Baby sharks named Charlie and Kathlyn are first of 500 set to be released in Indonesia waters
Baby zebra sharks, named Charlie and Kathlyn, are the first of 500 set to be released in the first-ever effort to revive an endangered shark species.
Organizations from 15 countries are working to bring 500 zebra sharks back to their native waters in Indonesia, where they are believed to have gone extinct.
This giant undertaking is constructing a nursery in Raja Ampat, where eggs are being shipped and developed, allowing pups to swim freely into their new home, according to National Geographic.
Zebra sharks have nearly disappeared around the archipelago in the West Papua province of Indonesia due to overfishing – only three zebra sharks have been seen in the area from 2001 through 2021.
A pair of baby zebra sharks, named Charlie and Kathlyn (the shark), is the first of 500 set to rewild in the first-ever effort to revive an endangered shark species
‘It’s such a milestone,’ Nesha Ichida, an Indonesian marine scientist helping manage this work for ReShark, told National Geographic.
‘This is such a hopeful, momentous moment.’
The effort is ReShark and pulls inspiration from other rewilding programs that saw California condors and China’s giant pandas be reintroduced – but this is the first to do so with animals in the sea.
The group includes 44 aquariums and 70 organizations and released the two sharks in January, with more set through the year.
Raja Ampat was selected due to its globally acclaimed conservation success as Asia’s first shark and ray sanctuary, bolstered by a healthy and well-managed network of nine marine protected areas (MPAs).
National Geographic photographers Jennifer Hayes and her husband David Doubilet documented this effort in Raja Ampat.
The eggs, called mermaid purses, are bred in laboratories and then sent to hatcheries in Indonesia, where they hatch and are cared for by ‘shark nannies,’ a team that nurtures the babies until they are strong enough for the wild.
Like Kathlyn and Charlie, future zebra shark pups will be released into Marine Protected Areas patrolled by conservation rangers and monitored by scientists.
However, the team understands that reintroduction can also fail – juvenile sharks are prone to disease, predators and struggle to find food on their own.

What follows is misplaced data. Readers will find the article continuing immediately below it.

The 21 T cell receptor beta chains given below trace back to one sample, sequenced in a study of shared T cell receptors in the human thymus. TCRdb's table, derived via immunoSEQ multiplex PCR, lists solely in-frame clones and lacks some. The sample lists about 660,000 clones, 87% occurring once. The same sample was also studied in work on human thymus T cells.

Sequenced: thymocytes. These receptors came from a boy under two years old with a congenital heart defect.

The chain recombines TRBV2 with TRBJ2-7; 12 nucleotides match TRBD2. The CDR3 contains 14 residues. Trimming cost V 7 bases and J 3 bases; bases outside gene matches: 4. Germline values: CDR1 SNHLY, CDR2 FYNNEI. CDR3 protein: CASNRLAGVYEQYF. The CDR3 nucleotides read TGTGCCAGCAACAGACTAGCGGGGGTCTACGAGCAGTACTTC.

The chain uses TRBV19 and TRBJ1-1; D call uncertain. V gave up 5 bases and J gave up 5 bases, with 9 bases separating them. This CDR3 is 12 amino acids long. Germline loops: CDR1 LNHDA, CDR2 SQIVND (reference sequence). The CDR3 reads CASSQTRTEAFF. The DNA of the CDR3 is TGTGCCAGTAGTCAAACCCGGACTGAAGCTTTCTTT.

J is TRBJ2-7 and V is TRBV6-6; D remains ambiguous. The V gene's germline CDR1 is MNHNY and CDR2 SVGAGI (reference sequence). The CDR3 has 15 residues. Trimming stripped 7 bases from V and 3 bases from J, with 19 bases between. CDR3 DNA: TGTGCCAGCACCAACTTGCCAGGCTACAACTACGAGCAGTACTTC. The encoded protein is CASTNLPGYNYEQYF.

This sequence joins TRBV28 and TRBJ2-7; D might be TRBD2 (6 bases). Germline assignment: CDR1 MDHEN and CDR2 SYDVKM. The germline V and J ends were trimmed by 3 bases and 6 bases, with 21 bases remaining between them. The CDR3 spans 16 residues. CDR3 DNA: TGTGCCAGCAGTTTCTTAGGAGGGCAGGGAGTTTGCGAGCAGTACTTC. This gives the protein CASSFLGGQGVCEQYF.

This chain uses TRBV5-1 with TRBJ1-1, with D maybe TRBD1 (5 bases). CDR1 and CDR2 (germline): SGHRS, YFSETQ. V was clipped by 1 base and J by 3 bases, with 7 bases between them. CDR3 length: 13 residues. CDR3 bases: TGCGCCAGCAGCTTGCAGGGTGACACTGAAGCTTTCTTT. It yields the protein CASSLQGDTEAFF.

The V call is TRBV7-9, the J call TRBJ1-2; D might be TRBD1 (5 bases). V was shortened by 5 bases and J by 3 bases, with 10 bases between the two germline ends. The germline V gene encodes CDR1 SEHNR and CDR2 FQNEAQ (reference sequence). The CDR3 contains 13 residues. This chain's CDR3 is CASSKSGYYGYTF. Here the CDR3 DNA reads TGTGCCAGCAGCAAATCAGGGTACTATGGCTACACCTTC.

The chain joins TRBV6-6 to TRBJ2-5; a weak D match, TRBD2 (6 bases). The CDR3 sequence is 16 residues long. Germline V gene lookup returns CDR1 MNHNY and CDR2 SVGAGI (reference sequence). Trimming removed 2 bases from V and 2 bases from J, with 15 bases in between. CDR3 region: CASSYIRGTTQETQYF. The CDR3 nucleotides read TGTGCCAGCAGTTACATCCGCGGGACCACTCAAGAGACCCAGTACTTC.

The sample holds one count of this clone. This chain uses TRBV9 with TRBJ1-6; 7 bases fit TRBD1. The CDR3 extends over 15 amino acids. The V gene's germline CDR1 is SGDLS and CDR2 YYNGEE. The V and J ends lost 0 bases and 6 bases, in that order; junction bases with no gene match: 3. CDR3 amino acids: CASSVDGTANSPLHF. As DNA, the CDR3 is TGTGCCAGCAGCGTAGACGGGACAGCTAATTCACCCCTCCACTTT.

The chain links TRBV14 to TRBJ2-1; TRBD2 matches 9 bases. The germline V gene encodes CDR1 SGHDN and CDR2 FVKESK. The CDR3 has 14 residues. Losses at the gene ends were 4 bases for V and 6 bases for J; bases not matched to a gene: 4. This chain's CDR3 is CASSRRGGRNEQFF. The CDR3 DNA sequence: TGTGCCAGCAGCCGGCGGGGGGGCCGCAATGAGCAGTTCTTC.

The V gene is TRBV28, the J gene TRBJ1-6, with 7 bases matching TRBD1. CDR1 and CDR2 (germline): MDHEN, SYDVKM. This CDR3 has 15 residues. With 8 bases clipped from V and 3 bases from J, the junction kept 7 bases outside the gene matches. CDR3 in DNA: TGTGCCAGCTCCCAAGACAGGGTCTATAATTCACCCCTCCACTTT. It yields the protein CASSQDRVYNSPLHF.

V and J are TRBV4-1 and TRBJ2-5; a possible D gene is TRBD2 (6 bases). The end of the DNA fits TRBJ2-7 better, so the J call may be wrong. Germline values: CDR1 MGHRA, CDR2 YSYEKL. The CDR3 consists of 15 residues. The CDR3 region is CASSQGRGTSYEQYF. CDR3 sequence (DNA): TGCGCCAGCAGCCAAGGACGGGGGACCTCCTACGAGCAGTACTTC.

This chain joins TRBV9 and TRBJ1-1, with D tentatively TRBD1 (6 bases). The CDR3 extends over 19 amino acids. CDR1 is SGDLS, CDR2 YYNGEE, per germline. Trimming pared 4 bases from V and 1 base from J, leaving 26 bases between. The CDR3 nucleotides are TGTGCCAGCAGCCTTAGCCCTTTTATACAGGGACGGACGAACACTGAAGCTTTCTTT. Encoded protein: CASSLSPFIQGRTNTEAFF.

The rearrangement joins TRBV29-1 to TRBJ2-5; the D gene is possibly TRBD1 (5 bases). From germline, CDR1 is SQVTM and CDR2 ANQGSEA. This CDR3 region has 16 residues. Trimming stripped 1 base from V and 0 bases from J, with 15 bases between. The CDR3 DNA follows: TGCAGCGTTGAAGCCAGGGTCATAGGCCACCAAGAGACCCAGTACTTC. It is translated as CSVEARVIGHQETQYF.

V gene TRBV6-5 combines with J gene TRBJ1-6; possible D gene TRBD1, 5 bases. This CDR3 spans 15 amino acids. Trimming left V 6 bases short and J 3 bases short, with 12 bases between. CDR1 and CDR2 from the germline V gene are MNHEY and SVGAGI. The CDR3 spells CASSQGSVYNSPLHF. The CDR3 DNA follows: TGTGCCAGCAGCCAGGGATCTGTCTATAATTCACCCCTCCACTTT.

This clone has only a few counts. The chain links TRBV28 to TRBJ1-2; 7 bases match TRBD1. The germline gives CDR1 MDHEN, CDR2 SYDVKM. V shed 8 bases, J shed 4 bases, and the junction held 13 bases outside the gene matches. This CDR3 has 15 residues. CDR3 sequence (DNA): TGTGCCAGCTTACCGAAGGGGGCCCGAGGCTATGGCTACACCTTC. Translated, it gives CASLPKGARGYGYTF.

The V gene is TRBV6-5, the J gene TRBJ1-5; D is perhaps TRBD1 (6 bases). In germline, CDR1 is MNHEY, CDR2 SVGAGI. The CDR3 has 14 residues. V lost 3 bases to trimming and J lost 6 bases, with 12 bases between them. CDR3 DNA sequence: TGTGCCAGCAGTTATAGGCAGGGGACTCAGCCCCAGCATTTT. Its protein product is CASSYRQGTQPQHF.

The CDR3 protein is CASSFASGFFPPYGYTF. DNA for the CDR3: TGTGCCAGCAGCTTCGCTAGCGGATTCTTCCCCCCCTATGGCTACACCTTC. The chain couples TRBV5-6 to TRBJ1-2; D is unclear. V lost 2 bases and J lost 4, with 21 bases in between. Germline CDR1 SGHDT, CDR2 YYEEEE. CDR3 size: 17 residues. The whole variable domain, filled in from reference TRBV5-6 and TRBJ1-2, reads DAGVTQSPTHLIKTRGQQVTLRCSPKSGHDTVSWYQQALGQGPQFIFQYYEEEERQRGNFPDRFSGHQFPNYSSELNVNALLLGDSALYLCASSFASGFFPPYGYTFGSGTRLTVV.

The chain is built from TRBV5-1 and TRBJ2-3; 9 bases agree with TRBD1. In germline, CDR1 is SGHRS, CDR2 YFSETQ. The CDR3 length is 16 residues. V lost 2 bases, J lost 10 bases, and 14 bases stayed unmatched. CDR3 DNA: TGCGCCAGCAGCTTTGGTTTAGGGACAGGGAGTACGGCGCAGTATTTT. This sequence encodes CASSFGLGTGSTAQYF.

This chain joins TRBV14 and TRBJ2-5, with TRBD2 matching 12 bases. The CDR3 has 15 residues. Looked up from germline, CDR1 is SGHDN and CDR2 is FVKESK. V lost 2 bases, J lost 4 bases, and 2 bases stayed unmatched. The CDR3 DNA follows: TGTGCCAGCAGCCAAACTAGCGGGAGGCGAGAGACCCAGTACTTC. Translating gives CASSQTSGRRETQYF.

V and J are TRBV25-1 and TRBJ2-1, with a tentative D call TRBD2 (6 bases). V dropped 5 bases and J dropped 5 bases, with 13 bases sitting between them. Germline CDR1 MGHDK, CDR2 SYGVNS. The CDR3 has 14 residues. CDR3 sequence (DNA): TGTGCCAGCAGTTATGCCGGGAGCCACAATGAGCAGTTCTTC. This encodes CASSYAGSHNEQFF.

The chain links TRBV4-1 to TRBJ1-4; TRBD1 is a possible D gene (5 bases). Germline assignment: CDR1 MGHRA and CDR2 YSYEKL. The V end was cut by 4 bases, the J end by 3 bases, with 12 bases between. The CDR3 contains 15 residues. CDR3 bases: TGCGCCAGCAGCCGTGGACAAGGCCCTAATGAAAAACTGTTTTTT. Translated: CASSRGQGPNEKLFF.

The eggs, called mermaid purses, are bred in laboratories and then sent to hatcheries in Indonesia, where they hatch and are cared for by ‘shark nannies,’ a team that nurtures and cares for the babies until they are strong enough for the wild
Organizations from 15 countries are working to release 500 zebra sharks back to their native waters in Indonesia, where they had gone extinct
This is why the team aims to send at least 500 zebra sharks swimming into the Indonesian waters.
When the first pups were released in January, a crowd went to the coast to see the epic event – including actor Harrison Ford.
Before letting Charlie leave her hands, Ichida said goodbye to the shark, hoping it would spark a movement to restore ocean predators.
‘I’m feeling very hopeful that Charlie is going to be the ambassador’ for all shark species, she said, letting Charlie slip away.
‘Like everyone else, Ford stood in the crowd and held up a phone to document the scene himself,’ National Geographic reports.
Like Kathlyn and Charlie (the shark), future zebra shark pups will be released into Marine Protected Areas patrolled by conservation rangers and monitored by scientists
The success of this program could lead to saving more shark species, as scientists revealed in 2021 that nearly 40 percent of all sharks and rays are near extinction.
The findings, which span eight years, show that the number of sharks, rays and chimaera – a group known as chondrichthyan fish – threatened with extinction has doubled to 32.6 percent since 2014.
Eight years ago, 24 percent of species were estimated as threatened.
The researchers note that overfishing is the primary driver of the population loss among the species, but habitat loss, climate change and pollution are also to blame.
‘Habitat loss and degradation compound overfishing for nearly one-fifth of threatened species,’ the researchers wrote in the study.
‘Climate change is a rapidly emerging concern for threatened chondrichthyans and compounds the effects of overfishing and habitat loss for 6.1 percent of species.
Climate change is not only causing ‘the loss and degradation of habitat’ due to coral bleaching, but rising water temperatures are also to blame.
Some habitats are becoming less suitable for certain species, such as the Thorny Skate, which has seen its population decline by more than 80 percent over the past three generations.
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